The recently outed gay sheriff of Pinal County, Ariz., says if he’s elected to Congress he’ll support pro-LGBT initiatives and help change perceptions lawmakers have about gay people.
In an exclusive interview with the Washington Blade, Paul Babeu, who’s running to represent Arizona’s 4th congressional district in Congress, said his election would be “very impactful and helpful” in changing “the views, perceptions, beliefs about who we are.”
“If they know me first as a sheriff, as a police officer who has responded to, literally, thousands and thousands of emergencies, has fought criminals, has actually saved lives and served our country in the military for 20-plus years … and when regular people see those accomplishments and those results first, then understand at a later point that I am gay, it changes people’s beliefs and perceptions and understanding,” Babeu said.
The Blade interview marks the first time Babeu has spoken to the LGBT media since he came out during a news conference earlier this month.
Babeu, elected as sheriff in 2008 and considered a rising star in the Republican Party, gained national attention after the Phoenix New Times on Feb. 17 published allegations that he threatened to deport his ex-boyfriend, Jose Orozco, a Mexican national and campaign volunteer, after their relationship soured. The article included semi-nude photos he reportedly sent to Orozco and a picture from what appears to be his adam4adam profile.
In a news conference following the article’s publication, Babeu denied the allegations against him save for one: he publicly acknowledged that he’s gay. Babeu has since accused Orozco of identity theft, which Orozco’s attorney has denied.
Asked to comment on Babeu’s assertions about the situation, A.D. Horan, Orozco’s lawyer, told the Blade, “Jose denies the allegations and intends to cooperate fully with the state’s investigation.” Horan declined to comment further.
Although his race to win the Republican nomination will likely be more difficult while facing these allegations, Babeu told the Blade he’s “110 percent in the race for Congress.”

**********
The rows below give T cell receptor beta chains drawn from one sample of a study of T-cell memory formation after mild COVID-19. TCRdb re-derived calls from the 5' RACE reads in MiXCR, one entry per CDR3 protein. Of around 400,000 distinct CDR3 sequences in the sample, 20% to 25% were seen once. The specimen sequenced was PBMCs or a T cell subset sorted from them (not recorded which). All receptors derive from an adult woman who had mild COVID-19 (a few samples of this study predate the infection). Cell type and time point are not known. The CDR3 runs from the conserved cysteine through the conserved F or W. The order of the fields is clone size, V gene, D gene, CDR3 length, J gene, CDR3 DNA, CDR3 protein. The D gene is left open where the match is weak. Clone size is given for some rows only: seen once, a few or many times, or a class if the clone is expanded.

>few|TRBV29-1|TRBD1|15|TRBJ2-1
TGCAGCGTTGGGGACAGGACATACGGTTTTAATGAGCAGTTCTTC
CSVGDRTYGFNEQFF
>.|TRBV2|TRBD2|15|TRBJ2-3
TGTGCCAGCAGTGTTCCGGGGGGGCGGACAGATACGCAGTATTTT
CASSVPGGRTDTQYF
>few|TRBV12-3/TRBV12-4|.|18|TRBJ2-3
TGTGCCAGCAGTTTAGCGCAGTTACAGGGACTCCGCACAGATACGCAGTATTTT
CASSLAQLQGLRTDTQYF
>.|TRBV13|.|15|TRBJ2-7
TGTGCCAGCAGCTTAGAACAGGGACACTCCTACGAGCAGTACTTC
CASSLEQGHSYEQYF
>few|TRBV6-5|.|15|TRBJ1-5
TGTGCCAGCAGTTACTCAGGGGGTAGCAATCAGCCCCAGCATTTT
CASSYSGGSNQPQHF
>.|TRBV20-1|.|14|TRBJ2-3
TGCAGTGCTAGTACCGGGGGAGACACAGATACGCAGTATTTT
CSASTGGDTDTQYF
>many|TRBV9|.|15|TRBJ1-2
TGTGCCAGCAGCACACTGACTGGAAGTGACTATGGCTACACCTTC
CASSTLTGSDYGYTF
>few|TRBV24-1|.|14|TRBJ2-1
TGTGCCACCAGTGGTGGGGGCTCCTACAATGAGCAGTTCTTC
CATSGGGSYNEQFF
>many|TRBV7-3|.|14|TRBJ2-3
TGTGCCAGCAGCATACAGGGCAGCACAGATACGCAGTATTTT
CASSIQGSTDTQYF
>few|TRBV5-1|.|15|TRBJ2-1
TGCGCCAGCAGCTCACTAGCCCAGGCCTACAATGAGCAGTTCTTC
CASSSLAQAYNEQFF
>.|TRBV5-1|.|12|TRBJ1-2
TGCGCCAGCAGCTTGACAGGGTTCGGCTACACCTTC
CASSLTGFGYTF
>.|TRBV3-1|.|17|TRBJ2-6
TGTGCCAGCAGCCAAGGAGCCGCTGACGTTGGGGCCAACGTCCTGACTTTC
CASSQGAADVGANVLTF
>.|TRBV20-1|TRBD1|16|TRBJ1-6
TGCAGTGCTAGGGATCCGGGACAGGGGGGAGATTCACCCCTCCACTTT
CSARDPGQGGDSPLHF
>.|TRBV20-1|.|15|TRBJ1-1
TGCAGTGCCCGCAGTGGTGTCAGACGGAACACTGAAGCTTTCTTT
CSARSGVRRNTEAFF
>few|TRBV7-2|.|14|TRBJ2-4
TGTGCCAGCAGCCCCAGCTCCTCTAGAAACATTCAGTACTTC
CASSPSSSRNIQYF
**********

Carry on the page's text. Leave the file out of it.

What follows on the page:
“It will be a harder fight, and I never turn from a fight,” Babeu said. “I shall stand and work harder than I ever have in my life on my accomplishments, on my service.”
Babeu said he believes voters in his district will accept him because “we’re different as Americans” and “we’re exceptional people.”
“When though we’ve overcome many hurdles and obstacles, and none of us are perfect, in America, we define ourselves by the value we add in our communities,” Babeu said. “We see our differences as a strength, whether it’s our religion, our ethnicity, our gender, our [sexual] orientation. Those are the same liberties and freedoms I personally defend and fought for, and that’s why I continue to stand up and fight now.”
Babeu said he’s “not ashamed” of his sexual orientation, but added, “I’m just not going to define myself solely on the fact that I am gay.”
If elected to Congress, Babeu said he’ll be “a strong fiscal conservative” and advocate for “spending within our means,” but also will support pro-LGBT legislative measures.
Among the initiatives Babeu said he supports is the Employment Non-Discrimination Act, noting he’s “in favor of eliminating any discrimination” and adding that workers should be evaluated solely on their performance and merit.
Asked whether he supports the idea of President Obama issuing an executive order requiring federal contractors to have LGBT-inclusive non-discrimination policies, Babeu said he’d have to “look into it” but would support such a directive “on the surface.”
Additionally, Babeu said he would “certainly vote to repeal” the Defense of Marriage Act and said he thinks the anti-gay law exceeds the authority of the government under the U.S. Constitution.
“I’m a strict constitutionalist as well,” Babeu said. “As a strict constitutionalist, this has no business at the federal level. This should go to the states.”
The sheriff said his opposition to DOMA is in line with his belief that the government shouldn’t tell religions which individuals they can or can’t marry.